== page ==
1 December 2003


Rationing started at the beginning of WW2 and continued for 14 years... it was 1953 before the last item, meat was released from rationing.

1940-1945 Random facts

Typical examples per person per week:-
1 egg per week per ration book!
Icing sugar banned.

Tiered wedding cakes were frequently made from cardboard and were hired from bakers.
Paper was in such short supply that wrapping of shopping items were forbidden.
In 1941 cheese was down to 1oz... 28 gms.
In 1942 you were asked to use no more than 5 ins. of water in your bath to save fuel.
Between 1939 and 1945 80,000 civilian adult men, women and children were killed on the home front by enemy action.

Just about every food item and shopping items were rationed. Queues at shops were an everyday occurrence and when your turn came it did not guarantee the food items were still available, most were in short supply. Every person, baby to adult had a ration book with tear out stamps for your quota. Many items disappeared off the shelves altogether.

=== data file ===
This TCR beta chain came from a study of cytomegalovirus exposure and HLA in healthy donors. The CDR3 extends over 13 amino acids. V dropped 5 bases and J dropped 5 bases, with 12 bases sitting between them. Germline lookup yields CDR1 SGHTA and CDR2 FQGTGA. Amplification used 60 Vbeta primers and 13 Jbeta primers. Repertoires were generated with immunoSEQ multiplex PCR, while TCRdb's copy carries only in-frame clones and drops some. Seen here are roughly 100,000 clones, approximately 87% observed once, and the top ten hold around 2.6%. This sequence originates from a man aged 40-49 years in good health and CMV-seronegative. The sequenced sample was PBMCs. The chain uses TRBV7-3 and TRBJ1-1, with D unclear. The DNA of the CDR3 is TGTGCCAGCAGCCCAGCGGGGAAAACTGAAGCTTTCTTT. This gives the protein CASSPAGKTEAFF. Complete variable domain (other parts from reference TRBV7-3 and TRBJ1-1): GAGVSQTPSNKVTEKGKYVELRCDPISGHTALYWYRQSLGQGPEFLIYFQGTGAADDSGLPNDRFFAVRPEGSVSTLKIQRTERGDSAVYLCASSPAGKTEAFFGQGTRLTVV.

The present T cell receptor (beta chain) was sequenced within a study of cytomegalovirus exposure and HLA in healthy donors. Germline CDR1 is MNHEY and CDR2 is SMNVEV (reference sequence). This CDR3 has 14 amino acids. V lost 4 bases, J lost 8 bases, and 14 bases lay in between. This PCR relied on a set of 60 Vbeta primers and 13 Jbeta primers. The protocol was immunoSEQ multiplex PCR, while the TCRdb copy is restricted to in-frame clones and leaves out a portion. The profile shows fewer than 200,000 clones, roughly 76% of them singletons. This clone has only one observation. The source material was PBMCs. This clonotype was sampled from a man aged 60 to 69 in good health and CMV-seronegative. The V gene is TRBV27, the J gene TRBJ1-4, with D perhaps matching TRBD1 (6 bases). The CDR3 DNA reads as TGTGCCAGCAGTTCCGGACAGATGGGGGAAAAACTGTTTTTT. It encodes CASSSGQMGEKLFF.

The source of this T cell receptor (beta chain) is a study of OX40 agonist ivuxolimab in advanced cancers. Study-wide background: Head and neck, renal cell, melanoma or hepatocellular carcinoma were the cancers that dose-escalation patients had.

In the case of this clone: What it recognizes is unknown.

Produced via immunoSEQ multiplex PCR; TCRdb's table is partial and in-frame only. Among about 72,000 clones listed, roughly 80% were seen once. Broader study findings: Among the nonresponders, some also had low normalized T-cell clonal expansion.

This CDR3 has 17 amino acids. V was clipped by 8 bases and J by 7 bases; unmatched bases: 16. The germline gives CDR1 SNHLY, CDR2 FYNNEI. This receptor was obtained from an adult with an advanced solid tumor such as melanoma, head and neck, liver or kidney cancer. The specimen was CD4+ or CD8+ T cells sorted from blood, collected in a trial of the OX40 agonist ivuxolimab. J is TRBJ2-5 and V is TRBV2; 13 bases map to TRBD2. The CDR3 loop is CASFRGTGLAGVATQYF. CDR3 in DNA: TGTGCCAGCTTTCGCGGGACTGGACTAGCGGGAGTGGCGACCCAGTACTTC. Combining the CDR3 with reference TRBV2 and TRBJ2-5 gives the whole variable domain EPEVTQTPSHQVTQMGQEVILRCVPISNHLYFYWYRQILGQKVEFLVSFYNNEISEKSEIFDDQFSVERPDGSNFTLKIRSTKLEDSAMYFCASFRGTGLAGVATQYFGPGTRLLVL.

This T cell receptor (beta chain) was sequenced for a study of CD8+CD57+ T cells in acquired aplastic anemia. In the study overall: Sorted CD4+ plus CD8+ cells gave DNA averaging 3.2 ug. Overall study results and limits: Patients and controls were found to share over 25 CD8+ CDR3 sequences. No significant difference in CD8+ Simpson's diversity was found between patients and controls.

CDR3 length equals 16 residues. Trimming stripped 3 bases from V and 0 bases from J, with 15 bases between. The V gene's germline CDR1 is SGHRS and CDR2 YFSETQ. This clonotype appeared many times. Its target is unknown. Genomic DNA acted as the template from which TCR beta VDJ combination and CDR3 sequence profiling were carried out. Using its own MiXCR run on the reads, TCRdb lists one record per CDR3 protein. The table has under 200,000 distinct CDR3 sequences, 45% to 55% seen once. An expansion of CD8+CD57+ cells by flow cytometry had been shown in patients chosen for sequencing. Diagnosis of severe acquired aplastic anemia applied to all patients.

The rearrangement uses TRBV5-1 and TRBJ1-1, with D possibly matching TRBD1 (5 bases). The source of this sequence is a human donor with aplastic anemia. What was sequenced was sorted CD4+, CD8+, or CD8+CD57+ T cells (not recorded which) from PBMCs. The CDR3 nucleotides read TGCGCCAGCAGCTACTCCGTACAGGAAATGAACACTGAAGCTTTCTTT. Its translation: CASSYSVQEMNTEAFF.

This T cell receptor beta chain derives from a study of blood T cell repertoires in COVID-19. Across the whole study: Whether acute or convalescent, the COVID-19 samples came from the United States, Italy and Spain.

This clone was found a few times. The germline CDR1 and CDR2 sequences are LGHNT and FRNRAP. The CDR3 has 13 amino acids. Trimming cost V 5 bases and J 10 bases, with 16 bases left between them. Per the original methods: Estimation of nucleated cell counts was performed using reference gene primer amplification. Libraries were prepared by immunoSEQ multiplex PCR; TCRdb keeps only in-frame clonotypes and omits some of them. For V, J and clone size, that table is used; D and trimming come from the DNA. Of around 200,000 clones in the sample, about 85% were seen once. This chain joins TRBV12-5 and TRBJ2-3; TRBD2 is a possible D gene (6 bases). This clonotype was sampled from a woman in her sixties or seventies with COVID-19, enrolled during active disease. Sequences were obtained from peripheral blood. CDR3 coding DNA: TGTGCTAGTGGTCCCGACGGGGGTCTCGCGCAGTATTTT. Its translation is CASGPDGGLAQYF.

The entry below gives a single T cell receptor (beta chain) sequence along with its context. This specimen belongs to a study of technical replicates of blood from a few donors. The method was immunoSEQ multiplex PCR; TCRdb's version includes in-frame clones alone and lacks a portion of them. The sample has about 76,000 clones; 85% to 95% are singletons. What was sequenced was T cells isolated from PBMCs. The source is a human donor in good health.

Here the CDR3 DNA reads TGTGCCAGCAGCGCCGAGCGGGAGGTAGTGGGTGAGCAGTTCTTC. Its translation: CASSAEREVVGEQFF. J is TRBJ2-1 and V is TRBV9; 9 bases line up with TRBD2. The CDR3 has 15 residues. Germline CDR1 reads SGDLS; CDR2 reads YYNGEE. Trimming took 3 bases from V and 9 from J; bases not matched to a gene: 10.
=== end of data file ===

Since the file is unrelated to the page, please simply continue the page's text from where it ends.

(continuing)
Clothing coupons were issued each year. An overcoat would cost almost a years issue of coupons. That is if you could find one for sale. It would be made from poor utility cloth.

Grow your own was encouraged. It was illegal, carrying a heavy penalty to sell your surplus. Flower beds and front gardens in the towns were turned over to vegetables and back gardens... if you had one, to hens and even pigs and goats if you had scraps to feed them.

Certain items as extras were available to babies and children essential to their growth. Their special ration books containing stamps for cod liver oil and orange juice. Eggs were also increased.

After WW2 in the late 1940s some items were slowly released from rationing and some of the rationed allowances were increased.

Research in later years showed that the population of the UK was the most healthy ever during and after WW2

An interesting website to visit for WW2 and the home front can be found HERE

I was 14 years old before I saw and tasted my first banana.

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